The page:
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Parashat Shemini 5772 – 04/18/2012

Parashat Shemini

Submitted by Robert Rabinoff

And [Moses] was wrathful with Elazar and Itamar, Aharon’s remaining sons (10:16)

Moses understood [Aharon’s reasoning] and he approved (10:20)

It is a man’s good sense to be slow to anger, and his glory to pass over a transgression (Prov. 19:11)

Elijah the prophet said: “If you never come to anger, you will never come to sin” (Berachot 29a)

Whoever loses his temper – if he is a scholar he will lose his wisdom; if he is a prophet he will lose his ruach hakodesh (Pesachim 66b)

Whoever gets angry, all the torments of Gehenna rule over him (Ramban, Iggeret haRamban – these last 4 passages are quoted in R. Avrohom Chaim Feuer’s edition of Iggeret haRamban, published by Artscroll)

He who is able, even here, before liberation from the body, to resist the excitement born of desire and anger, is united with the Divine.  He is a happy man. (Bhagavad Gita 5:23)

A sales manager I once worked under used to say “You teach what you need to learn.”  Indeed the issue I want to deal with in this drash is something that is very close to my heart – much too close.  Probably close enough to give me a heart attack Gd forbid.  It has taken me close to 50 years and I don’t know how many poisoned relationships to learn at least to direct my anger away from people and towards inanimate objects (my computer, which can be very frustrating at times, is a favorite target of my verbal abuse).  Nevertheless, anger is extremely destructive and potentially a great desecration of Gd’s Name, as we see in our passages quoted above.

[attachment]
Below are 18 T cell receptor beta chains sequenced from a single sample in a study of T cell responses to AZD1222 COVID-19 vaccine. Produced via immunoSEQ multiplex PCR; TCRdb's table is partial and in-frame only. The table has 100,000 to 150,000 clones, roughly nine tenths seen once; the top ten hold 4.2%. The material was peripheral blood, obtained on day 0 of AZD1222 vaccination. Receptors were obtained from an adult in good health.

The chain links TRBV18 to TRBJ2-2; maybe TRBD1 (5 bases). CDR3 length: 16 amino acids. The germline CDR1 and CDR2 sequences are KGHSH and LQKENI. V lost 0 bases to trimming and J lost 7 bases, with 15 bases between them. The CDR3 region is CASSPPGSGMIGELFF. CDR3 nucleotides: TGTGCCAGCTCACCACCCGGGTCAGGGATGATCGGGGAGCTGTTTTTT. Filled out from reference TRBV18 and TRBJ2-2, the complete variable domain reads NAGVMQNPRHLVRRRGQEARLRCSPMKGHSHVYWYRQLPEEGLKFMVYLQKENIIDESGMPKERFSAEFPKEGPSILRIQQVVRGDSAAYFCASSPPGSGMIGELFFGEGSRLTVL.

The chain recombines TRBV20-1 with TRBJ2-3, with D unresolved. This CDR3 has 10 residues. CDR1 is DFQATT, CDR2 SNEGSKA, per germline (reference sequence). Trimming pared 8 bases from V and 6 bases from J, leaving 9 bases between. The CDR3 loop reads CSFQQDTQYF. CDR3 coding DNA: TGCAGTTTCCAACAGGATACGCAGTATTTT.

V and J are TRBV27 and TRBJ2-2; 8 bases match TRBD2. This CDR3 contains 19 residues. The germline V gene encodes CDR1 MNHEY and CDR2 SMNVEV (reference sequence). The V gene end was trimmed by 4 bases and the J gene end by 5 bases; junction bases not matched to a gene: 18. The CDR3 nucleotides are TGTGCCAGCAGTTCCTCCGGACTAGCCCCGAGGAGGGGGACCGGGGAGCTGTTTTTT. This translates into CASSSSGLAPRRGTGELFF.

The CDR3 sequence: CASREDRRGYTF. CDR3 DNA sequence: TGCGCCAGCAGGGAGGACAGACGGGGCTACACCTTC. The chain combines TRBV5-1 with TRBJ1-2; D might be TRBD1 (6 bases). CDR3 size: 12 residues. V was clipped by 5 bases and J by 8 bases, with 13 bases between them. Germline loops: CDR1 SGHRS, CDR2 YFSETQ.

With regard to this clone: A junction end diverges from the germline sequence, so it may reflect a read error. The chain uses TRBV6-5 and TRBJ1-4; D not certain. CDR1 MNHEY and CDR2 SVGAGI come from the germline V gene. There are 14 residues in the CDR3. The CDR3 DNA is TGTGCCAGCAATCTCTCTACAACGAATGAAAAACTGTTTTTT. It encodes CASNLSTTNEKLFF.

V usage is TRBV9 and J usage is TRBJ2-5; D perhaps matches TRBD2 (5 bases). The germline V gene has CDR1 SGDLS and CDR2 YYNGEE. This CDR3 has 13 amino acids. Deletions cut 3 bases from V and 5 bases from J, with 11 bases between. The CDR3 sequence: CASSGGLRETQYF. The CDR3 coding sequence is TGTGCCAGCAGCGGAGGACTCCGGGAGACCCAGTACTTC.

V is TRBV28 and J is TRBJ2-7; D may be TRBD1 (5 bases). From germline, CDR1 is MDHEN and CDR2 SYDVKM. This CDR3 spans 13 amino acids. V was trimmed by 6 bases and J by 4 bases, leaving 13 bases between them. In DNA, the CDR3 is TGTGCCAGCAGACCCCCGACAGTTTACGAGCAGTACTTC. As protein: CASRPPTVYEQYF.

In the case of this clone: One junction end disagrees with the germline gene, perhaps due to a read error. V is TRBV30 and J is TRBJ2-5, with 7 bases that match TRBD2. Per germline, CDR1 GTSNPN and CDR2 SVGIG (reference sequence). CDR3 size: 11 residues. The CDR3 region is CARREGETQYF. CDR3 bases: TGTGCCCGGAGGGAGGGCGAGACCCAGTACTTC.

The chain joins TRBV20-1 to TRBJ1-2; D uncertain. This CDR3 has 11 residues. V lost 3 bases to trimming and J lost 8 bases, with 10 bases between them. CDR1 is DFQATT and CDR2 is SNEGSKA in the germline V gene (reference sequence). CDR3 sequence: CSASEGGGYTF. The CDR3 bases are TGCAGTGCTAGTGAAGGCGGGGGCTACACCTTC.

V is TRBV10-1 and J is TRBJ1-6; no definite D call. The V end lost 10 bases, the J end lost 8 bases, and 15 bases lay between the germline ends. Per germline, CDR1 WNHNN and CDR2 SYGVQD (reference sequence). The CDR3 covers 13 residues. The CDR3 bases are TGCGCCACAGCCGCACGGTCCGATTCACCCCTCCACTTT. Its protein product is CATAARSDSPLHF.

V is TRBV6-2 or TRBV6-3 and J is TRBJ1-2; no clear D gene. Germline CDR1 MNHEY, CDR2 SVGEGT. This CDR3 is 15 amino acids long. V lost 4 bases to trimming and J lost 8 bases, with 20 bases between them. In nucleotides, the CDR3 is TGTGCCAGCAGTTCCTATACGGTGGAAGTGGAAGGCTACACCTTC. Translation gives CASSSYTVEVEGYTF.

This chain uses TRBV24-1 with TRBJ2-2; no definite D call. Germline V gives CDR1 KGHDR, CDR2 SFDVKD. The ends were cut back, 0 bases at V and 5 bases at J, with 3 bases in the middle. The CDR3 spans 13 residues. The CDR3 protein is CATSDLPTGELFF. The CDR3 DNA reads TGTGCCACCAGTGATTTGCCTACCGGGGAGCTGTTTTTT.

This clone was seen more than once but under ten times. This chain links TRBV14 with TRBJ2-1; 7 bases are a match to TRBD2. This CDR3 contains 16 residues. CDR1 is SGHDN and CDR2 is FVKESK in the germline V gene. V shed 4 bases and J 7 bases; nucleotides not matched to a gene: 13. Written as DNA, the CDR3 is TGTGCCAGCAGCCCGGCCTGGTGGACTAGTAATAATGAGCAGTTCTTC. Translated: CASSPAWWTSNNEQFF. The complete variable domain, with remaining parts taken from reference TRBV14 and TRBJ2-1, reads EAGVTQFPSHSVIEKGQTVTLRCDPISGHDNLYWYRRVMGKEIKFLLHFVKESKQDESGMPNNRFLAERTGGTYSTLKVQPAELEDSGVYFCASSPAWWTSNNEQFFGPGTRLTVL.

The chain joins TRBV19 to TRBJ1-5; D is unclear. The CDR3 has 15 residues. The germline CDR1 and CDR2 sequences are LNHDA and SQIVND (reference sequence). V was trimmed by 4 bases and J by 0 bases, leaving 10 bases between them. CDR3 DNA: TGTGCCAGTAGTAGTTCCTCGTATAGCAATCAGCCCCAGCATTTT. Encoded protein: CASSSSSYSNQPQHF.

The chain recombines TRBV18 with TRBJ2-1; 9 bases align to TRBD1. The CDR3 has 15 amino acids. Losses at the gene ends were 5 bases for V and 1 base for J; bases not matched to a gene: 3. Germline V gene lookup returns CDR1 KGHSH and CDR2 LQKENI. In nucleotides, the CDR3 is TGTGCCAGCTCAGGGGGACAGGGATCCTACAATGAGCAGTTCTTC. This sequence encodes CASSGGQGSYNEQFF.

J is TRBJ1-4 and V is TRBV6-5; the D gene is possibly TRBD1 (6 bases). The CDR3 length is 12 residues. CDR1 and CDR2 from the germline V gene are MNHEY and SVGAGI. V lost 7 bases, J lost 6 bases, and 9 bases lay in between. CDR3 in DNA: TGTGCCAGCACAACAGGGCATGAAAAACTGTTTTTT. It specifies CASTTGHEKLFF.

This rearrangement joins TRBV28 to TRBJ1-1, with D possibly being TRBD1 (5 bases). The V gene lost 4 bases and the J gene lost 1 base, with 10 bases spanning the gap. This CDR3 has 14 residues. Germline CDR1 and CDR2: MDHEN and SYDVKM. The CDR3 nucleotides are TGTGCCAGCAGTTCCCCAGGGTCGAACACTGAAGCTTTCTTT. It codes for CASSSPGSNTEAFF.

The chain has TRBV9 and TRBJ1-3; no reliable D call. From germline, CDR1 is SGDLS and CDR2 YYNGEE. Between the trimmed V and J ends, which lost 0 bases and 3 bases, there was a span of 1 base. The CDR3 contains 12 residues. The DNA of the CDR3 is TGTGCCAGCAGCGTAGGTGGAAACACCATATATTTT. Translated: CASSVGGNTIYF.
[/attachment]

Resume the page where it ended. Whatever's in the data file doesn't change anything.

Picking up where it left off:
As usual, Moshe Rabbeinu is our teacher, in this case, by example.  Moshe and Aharon were involved in a halachic dispute.  The dispute involved the consumption by the Kohanim (Aharon and his two remaining sons) of the sin-offerings.  On this first day of the Kohanim’s acceding to their office, there were 3 sin-offerings and two meal-offerings: there was the sin-offering and meal-offering of the inauguration – these were special, one-time offerings for the occasion of the inauguration only; they were never repeated, even when Solomon’s Temple was inaugurated.  The second were the sin-offering and meal-offering of Nachshon ben Aminadav, the first of the tribal princes to bring their special offerings in honor of the inauguration (see parashat Naso, the second parashah of Bamidbar, and also the reading for Chanukah).  These too were special, one-time offerings; each of the 12 tribal leaders brought his offering on a separate day.  Nachshon was the leader of the tribe of Yehudah and was the first to bring his offerings.  The third sin-offering (unaccompanied by a meal-offering) was the usual sin-offering of Rosh Chodesh (the new moon / beginning of the Jewish month) – an offering that was made throughout the generations as long as there was a Mishkan or a Temple.